Trees of the Cherwell Valley was a generative visual installation created for a solo exhibition at Banbury Museum, and developed during my year-long residency on the Resonance digital arts programme at The Animation Station, Banbury.
This installation uses a photographic archive of trees between Banbury and Oxford as raw material. Projected onto a screen of locally reclaimed timbers, the work virtually traverses up and down the Cherwell Valley, tracing elements of my own walks during the year.
The projection in this work was carefully masked and colour / brightness corrected to allow the beautiful textures of the reclaimed timber to show through, and give the impression of a continually changing painting. Each tree photograph used as raw material was tagged with its GPS location, and the order of images was chosen by the computer finding different routes between the various trees. This changing order along with the different ways images interacted with what came previously, allowed a work to emerge where each moment was different to all those that had preceded it. The carefully mapped archive of source material juxtaposed with the transient nature of the work an attempt to echo and subvert the traditional context of the museum.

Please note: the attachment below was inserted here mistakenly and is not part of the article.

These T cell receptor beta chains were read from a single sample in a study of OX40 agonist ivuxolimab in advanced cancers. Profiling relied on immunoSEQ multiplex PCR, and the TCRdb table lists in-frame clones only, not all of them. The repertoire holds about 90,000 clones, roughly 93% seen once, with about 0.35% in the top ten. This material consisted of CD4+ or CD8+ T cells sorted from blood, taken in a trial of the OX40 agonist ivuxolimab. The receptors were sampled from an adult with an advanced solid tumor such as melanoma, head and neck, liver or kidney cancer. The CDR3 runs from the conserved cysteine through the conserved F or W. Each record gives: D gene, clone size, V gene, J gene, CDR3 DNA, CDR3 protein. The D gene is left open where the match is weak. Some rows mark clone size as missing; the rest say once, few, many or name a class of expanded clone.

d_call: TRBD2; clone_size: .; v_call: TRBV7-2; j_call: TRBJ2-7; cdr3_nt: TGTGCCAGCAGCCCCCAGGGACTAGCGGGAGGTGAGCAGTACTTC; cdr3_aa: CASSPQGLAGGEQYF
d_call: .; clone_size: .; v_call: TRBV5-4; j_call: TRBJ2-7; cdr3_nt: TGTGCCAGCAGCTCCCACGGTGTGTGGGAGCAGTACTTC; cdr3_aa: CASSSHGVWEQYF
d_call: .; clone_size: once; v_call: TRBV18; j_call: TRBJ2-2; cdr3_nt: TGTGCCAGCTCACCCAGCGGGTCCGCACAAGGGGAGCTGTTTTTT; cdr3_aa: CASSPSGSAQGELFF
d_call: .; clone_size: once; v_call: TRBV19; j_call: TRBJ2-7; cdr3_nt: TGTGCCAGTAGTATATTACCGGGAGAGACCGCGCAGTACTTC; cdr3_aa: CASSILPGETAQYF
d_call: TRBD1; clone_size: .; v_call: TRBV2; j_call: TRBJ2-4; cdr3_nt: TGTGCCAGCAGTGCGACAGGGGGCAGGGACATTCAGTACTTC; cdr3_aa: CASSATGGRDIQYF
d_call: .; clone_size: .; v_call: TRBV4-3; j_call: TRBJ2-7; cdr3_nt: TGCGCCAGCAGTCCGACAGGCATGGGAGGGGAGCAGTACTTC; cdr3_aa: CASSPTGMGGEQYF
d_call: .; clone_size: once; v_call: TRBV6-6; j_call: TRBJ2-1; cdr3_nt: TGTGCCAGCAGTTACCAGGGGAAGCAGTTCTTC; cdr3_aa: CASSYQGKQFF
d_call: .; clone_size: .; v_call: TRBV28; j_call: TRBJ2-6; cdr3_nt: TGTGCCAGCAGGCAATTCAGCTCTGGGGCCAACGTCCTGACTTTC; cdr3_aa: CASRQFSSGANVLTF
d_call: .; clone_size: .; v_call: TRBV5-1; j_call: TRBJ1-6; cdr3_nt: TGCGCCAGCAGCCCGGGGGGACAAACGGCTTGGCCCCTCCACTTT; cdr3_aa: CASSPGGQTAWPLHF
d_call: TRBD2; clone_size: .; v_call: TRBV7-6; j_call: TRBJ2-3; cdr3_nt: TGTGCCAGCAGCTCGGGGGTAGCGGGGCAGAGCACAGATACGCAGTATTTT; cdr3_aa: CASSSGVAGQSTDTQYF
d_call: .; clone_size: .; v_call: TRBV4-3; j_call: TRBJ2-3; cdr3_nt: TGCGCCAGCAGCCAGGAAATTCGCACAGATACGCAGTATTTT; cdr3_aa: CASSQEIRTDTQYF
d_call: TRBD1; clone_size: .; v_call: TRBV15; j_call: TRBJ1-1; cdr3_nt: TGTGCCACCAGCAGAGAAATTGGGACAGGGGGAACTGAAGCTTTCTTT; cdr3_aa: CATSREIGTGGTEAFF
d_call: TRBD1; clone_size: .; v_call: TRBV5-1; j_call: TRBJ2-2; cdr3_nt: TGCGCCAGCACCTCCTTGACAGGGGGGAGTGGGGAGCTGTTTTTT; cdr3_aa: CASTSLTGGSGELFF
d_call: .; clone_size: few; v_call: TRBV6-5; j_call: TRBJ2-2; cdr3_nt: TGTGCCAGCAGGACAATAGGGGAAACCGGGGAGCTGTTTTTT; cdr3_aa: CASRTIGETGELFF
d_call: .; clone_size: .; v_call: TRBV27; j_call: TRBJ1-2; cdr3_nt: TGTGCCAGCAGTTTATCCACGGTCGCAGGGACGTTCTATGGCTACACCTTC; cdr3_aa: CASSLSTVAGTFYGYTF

Trees of the Cherwell Valley was shown alongside the interactive installation Sound Pool, another work created specifically for the museum during the Resonance residency.
The residency and the exhibition were financially supported by Arts Council England and Cherwell District Council, and project managed by Victoria Leighton.